Learning Objective

In this lesson we will learn about the three main states of matter and the properties that characterise them.

Learning Outcomes

By the end of this lesson you will be able to:

  • Describe properties of solids, liquids and gases.

  • Describe the different states of water.

 

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States of Matter

  • Previously in science you learned that matter is anything that has mass and takes up space.
  • Not only does matter come in many different forms, but it can also exist in three main states, known as solid, liquid and gas.
  • In these different states, the same substance exhibits different physical properties.
  • The main ways that solids, liquids and gases differ are their shape, compressibility and density.

 

solid stone pile    liquid water drop    gas nitrogen dioxide

Solids, liquids and gases have different properties.

(Images: the3cats, Pixabay; bella67, Pixabay; Eframgoldberg, Wikimedia Commons)

 

Shape

Solids

  • If an ice cube is taken out of a freezer and placed in a glass, it still has the same shape as when it was in the ice tray.
    Its shape doesn’t change.
    We can therefore say that solids have a fixed shape.

 
solids fixed shape ice cubes

Solids, such as ice cubes, have a fixed shape.

(Image: terimakasih0, Pixabay)

 

Liquids

  • If water is poured into a glass, the water takes on the shape of the glass. If the water is then poured from the glass to an ice tray, it takes on the shape of the ice tray.
    Its shape changes, depending on the shape of the container it is in.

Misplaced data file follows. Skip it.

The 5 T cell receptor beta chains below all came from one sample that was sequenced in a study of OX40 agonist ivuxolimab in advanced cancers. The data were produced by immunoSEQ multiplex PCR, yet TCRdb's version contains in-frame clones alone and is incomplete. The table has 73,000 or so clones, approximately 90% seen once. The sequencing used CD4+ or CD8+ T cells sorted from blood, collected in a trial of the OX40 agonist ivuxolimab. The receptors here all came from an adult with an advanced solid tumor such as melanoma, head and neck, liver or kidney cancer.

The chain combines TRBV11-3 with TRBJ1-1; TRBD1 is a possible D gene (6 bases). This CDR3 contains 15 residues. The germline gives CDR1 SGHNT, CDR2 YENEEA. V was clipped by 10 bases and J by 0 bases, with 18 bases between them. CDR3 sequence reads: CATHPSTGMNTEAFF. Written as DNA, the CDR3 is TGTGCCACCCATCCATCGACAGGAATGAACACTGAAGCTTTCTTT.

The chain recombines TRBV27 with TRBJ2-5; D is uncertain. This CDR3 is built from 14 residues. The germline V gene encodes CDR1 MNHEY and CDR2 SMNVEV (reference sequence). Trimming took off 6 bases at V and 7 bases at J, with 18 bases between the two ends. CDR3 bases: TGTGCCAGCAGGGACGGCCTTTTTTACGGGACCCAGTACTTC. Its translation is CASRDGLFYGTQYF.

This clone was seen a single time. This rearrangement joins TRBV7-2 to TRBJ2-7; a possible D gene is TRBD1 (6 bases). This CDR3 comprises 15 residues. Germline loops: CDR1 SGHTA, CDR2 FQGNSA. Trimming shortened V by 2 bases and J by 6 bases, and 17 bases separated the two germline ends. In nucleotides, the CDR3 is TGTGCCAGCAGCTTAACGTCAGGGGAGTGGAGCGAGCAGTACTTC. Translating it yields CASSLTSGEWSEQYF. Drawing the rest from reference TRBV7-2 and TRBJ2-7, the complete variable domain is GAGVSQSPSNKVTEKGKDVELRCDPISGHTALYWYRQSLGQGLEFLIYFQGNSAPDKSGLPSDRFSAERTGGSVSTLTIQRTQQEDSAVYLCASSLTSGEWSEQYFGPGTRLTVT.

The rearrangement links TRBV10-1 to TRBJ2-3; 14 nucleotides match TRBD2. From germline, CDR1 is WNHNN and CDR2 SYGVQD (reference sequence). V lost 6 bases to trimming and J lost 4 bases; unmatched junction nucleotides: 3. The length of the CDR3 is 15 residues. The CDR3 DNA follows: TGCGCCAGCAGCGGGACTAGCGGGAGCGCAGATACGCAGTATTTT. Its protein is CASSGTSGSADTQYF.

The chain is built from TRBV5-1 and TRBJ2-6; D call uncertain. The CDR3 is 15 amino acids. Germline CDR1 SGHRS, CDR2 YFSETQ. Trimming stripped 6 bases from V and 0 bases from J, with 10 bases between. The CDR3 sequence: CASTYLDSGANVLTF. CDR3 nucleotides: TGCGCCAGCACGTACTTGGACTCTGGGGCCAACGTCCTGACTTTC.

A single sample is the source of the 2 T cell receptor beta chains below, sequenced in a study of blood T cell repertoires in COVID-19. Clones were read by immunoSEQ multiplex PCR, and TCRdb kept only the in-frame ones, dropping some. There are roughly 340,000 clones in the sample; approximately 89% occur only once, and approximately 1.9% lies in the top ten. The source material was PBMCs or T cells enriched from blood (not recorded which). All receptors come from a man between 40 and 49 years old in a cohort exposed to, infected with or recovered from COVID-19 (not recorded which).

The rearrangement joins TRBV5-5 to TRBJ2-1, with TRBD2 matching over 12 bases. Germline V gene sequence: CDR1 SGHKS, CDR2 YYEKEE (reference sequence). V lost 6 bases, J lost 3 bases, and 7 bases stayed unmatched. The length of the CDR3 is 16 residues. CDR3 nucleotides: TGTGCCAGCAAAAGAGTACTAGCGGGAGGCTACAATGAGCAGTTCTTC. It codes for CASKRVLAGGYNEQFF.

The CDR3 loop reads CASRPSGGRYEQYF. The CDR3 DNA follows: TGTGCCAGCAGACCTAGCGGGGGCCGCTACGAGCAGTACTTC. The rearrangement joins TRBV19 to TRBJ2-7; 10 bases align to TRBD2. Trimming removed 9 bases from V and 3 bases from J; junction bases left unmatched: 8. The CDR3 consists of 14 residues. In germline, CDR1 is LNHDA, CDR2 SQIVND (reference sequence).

We can therefore say that liquids have a variable shape.

 
liquids variable shape water

The shape of liquids changes, depending on what they are in.

(Image: congerdesign, Pixabay)

 

Gases

  • Although we can’t see water vapour, or most other gases, we can determine their shape.
    For example, if a balloon is filled with helium gas (the type of gas that makes party balloons rise into the air), the gas takes on the shape of the balloon, which might be round, star-shaped or heart-shaped.
    We can therefore say that gases have a variable shape.

 
gases variable shape balloons

The shape of gases changes, depending on what they are in.

(Image: Artturi_Mantysaari, Pixabay)

 

Volume and Compressibility

  • Volume refers to the amount of space something occupies.
  • Compressibility refers to whether a substance can be forced to occupy a smaller volume.

 

Solids

  • Imagine if you could change the shape of a solid by squishing it (think of plasticine, for example). Regardless of what shape you made it, and regardless of how hard you squished it, you couldn’t make the plasticine take up less space.
    We can therefore say that solids have a fixed volume.
    In other words, solids cannot be compressed to take up less space.

 
solids incompressibility brick

Bricks would be less useful if they could be squashed and made smaller.

(Image: railyaal, Pixabay)

 

Liquids

  • Imagine a water balloon that doesn’t burst when you squish it. Similar to the plasticine example, regardless of how hard you squished it, you couldn’t make the water balloon take up less space.
    We can therefore say that liquids have a fixed volume.
    In other words, liquids cannot be compressed to take up less space.

 
liquids incompressibility hydraulics excavator

Hydraulics, as seen here on this excavator, utilises the incompressibility of liquids.

(Image: darkShadow, Pixabay)

 

Gases

  • Imagine you are in a room and at the other end of the room there is an LPG gas bottle. If the gas bottle starts to leak, you will eventually smell the gas, regardless of where you are in the room.
    This is because the gas that escaped from the bottle has expanded to fill the room. This is the opposite process to that which took place when the gas was forced into the bottle when it was filled.